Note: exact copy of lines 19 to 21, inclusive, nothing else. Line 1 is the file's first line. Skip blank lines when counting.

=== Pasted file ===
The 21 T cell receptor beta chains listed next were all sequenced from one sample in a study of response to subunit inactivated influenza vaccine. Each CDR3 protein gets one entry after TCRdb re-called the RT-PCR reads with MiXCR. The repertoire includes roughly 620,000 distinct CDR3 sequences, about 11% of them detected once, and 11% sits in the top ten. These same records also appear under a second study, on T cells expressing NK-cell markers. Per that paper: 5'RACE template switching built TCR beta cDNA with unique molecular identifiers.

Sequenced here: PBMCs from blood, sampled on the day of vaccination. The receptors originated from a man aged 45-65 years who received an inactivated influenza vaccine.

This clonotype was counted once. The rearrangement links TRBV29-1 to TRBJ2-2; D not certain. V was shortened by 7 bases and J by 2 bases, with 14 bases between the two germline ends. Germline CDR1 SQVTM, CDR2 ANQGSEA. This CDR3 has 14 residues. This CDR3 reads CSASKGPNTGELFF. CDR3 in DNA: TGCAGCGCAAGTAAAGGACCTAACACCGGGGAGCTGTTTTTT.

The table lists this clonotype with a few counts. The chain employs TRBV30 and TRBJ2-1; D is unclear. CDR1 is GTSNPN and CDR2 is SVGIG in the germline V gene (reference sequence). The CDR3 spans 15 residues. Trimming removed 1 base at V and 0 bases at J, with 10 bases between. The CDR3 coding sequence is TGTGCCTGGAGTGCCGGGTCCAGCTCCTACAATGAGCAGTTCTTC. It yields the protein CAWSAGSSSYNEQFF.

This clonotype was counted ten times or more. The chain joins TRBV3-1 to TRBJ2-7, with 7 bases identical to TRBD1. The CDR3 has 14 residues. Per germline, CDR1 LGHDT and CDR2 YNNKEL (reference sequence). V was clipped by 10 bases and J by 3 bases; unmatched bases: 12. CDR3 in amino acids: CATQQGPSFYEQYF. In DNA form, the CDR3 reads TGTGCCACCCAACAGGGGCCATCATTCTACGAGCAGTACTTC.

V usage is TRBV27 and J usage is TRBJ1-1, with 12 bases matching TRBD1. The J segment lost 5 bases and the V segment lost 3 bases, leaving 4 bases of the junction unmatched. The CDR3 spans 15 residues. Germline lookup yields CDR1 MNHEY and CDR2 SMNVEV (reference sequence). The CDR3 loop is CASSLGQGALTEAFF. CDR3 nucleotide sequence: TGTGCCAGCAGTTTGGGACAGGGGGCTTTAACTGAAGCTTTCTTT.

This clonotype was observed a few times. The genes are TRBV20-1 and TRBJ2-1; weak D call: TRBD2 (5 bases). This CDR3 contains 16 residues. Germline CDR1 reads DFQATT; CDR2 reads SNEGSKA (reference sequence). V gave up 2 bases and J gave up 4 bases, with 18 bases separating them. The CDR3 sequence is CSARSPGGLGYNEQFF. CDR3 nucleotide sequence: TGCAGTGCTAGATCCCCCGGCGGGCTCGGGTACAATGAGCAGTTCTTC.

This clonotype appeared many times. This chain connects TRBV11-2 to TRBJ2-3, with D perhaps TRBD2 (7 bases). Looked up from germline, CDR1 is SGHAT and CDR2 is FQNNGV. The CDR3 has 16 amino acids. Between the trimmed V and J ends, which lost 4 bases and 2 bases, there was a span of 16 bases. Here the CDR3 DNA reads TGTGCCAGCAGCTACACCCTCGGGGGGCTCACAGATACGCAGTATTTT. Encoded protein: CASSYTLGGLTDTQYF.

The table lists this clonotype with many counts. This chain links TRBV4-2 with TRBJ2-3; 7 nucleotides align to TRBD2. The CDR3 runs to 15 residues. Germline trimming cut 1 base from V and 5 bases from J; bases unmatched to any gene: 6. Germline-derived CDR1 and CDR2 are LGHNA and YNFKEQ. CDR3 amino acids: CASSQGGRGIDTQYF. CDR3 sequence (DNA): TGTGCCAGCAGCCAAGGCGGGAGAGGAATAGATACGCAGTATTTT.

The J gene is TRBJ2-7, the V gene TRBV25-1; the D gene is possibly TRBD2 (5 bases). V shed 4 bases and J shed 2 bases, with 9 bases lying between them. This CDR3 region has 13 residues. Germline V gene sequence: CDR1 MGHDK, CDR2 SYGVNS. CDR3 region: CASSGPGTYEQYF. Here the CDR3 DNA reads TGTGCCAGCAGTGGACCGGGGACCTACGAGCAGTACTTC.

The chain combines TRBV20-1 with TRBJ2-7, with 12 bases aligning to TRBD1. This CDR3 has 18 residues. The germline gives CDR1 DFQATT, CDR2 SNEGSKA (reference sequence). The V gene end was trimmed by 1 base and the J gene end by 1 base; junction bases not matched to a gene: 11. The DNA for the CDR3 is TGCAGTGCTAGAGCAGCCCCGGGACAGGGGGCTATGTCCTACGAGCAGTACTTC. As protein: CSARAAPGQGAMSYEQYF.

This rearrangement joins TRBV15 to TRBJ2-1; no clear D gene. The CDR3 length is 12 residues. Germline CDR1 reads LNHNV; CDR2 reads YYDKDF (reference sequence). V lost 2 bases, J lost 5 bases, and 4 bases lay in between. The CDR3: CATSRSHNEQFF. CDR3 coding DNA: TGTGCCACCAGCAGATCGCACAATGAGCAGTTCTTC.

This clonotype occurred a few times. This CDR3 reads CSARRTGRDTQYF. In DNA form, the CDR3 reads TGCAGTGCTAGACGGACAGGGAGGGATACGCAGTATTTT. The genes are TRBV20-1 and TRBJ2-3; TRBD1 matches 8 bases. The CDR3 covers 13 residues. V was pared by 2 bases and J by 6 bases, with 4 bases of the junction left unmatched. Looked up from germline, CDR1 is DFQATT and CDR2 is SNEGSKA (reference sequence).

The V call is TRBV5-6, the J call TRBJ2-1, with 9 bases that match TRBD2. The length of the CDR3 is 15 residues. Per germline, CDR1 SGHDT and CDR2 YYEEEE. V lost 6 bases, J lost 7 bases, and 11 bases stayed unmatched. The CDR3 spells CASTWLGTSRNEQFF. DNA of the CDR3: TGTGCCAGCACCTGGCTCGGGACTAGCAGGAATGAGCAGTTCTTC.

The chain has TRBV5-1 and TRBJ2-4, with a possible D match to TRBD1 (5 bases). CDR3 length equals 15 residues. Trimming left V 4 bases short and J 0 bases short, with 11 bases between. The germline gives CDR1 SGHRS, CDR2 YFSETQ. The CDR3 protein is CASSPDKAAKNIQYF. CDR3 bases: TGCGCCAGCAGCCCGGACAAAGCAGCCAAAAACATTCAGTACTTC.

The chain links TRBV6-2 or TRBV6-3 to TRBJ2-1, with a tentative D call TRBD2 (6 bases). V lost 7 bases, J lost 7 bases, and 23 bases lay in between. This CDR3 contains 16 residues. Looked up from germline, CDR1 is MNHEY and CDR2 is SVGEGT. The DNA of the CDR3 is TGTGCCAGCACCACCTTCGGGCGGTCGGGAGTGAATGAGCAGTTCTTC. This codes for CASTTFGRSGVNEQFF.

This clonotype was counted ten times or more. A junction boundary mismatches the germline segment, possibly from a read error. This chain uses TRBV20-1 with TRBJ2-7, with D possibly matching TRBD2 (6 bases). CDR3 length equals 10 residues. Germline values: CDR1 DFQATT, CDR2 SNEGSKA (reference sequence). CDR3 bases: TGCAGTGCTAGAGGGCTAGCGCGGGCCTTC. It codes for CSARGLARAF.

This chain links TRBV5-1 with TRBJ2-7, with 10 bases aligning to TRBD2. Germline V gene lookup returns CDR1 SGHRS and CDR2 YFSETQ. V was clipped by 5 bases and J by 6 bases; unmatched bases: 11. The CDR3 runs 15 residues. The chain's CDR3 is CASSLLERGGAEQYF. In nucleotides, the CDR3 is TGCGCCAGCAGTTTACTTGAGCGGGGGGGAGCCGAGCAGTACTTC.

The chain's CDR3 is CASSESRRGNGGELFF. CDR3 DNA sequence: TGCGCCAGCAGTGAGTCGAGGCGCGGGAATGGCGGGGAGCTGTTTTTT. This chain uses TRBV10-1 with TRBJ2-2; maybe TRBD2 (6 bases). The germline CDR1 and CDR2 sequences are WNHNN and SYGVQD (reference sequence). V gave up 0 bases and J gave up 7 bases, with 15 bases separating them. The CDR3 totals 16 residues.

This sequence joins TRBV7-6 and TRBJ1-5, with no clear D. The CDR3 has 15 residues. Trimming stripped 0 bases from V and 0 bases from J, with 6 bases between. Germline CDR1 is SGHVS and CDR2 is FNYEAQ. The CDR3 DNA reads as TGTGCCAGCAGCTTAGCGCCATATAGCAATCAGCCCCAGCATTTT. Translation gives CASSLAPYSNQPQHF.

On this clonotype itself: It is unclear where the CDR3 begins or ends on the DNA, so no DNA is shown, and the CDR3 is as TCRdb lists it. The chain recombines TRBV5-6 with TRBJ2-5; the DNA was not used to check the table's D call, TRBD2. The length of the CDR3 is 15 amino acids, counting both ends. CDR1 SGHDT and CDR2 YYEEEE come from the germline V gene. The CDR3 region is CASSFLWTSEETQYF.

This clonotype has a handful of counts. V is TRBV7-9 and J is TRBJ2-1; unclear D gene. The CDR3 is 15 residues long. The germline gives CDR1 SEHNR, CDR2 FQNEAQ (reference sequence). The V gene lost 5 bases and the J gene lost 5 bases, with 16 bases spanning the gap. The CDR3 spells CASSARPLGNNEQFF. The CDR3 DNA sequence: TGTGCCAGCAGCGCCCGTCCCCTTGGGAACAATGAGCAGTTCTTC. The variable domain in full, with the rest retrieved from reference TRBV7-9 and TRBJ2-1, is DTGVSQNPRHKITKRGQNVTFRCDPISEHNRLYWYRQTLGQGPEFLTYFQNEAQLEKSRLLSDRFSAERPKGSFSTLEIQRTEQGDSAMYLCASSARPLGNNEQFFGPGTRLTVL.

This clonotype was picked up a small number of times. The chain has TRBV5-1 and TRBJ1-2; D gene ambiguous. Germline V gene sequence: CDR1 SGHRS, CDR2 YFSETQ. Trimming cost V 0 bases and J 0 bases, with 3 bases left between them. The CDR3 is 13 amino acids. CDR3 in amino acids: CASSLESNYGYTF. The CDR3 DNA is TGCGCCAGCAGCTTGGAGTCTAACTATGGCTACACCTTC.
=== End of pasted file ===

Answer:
The chain's CDR3 is CASSESRRGNGGELFF. CDR3 DNA sequence: TGCGCCAGCAGTGAGTCGAGGCGCGGGAATGGCGGGGAGCTGTTTTTT. This chain uses TRBV10-1 with TRBJ2-2; maybe TRBD2 (6 bases). The germline CDR1 and CDR2 sequences are WNHNN and SYGVQD (reference sequence). V gave up 0 bases and J gave up 7 bases, with 15 bases separating them. The CDR3 totals 16 residues.

This sequence joins TRBV7-6 and TRBJ1-5, with no clear D. The CDR3 has 15 residues. Trimming stripped 0 bases from V and 0 bases from J, with 6 bases between. Germline CDR1 is SGHVS and CDR2 is FNYEAQ. The CDR3 DNA reads as TGTGCCAGCAGCTTAGCGCCATATAGCAATCAGCCCCAGCATTTT. Translation gives CASSLAPYSNQPQHF.

On this clonotype itself: It is unclear where the CDR3 begins or ends on the DNA, so no DNA is shown, and the CDR3 is as TCRdb lists it. The chain recombines TRBV5-6 with TRBJ2-5; the DNA was not used to check the table's D call, TRBD2. The length of the CDR3 is 15 amino acids, counting both ends. CDR1 SGHDT and CDR2 YYEEEE come from the germline V gene. The CDR3 region is CASSFLWTSEETQYF.